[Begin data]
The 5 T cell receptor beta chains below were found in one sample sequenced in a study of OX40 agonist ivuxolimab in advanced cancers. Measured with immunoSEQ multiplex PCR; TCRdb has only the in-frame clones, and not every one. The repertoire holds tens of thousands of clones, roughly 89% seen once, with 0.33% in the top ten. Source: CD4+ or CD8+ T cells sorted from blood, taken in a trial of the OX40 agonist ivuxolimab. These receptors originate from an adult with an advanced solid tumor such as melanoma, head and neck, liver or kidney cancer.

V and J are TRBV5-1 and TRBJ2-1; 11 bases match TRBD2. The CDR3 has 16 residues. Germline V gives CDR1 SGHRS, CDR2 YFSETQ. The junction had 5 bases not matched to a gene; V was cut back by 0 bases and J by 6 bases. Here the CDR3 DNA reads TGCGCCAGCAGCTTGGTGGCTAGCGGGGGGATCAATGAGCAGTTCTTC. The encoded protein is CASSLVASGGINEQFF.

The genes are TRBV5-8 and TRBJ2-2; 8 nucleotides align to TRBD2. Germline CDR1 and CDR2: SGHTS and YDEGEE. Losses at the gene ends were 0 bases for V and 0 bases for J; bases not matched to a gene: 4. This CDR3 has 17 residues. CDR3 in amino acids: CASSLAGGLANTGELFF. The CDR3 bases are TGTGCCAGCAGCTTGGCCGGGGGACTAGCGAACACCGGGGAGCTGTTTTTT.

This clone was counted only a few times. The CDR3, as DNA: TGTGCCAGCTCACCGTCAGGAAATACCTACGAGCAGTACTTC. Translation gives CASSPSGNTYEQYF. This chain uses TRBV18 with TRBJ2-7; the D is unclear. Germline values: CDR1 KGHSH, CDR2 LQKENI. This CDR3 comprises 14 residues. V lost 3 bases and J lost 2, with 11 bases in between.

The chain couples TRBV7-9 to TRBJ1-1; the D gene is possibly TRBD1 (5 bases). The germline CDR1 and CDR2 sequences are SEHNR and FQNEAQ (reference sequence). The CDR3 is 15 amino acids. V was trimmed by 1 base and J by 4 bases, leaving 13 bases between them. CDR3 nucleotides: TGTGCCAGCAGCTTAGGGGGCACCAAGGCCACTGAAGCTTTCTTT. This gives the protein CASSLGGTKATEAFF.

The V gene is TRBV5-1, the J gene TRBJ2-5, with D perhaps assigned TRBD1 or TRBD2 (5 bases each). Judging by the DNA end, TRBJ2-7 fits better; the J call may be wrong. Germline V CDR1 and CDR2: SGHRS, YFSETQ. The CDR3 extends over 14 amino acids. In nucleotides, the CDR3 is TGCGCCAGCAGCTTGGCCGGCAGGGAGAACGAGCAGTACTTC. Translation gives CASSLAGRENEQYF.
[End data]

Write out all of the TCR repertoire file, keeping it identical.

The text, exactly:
The 5 T cell receptor beta chains below were found in one sample sequenced in a study of OX40 agonist ivuxolimab in advanced cancers. Measured with immunoSEQ multiplex PCR; TCRdb has only the in-frame clones, and not every one. The repertoire holds tens of thousands of clones, roughly 89% seen once, with 0.33% in the top ten. Source: CD4+ or CD8+ T cells sorted from blood, taken in a trial of the OX40 agonist ivuxolimab. These receptors originate from an adult with an advanced solid tumor such as melanoma, head and neck, liver or kidney cancer.

V and J are TRBV5-1 and TRBJ2-1; 11 bases match TRBD2. The CDR3 has 16 residues. Germline V gives CDR1 SGHRS, CDR2 YFSETQ. The junction had 5 bases not matched to a gene; V was cut back by 0 bases and J by 6 bases. Here the CDR3 DNA reads TGCGCCAGCAGCTTGGTGGCTAGCGGGGGGATCAATGAGCAGTTCTTC. The encoded protein is CASSLVASGGINEQFF.

The genes are TRBV5-8 and TRBJ2-2; 8 nucleotides align to TRBD2. Germline CDR1 and CDR2: SGHTS and YDEGEE. Losses at the gene ends were 0 bases for V and 0 bases for J; bases not matched to a gene: 4. This CDR3 has 17 residues. CDR3 in amino acids: CASSLAGGLANTGELFF. The CDR3 bases are TGTGCCAGCAGCTTGGCCGGGGGACTAGCGAACACCGGGGAGCTGTTTTTT.

This clone was counted only a few times. The CDR3, as DNA: TGTGCCAGCTCACCGTCAGGAAATACCTACGAGCAGTACTTC. Translation gives CASSPSGNTYEQYF. This chain uses TRBV18 with TRBJ2-7; the D is unclear. Germline values: CDR1 KGHSH, CDR2 LQKENI. This CDR3 comprises 14 residues. V lost 3 bases and J lost 2, with 11 bases in between.

The chain couples TRBV7-9 to TRBJ1-1; the D gene is possibly TRBD1 (5 bases). The germline CDR1 and CDR2 sequences are SEHNR and FQNEAQ (reference sequence). The CDR3 is 15 amino acids. V was trimmed by 1 base and J by 4 bases, leaving 13 bases between them. CDR3 nucleotides: TGTGCCAGCAGCTTAGGGGGCACCAAGGCCACTGAAGCTTTCTTT. This gives the protein CASSLGGTKATEAFF.

The V gene is TRBV5-1, the J gene TRBJ2-5, with D perhaps assigned TRBD1 or TRBD2 (5 bases each). Judging by the DNA end, TRBJ2-7 fits better; the J call may be wrong. Germline V CDR1 and CDR2: SGHRS, YFSETQ. The CDR3 extends over 14 amino acids. In nucleotides, the CDR3 is TGCGCCAGCAGCTTGGCCGGCAGGGAGAACGAGCAGTACTTC. Translation gives CASSLAGRENEQYF.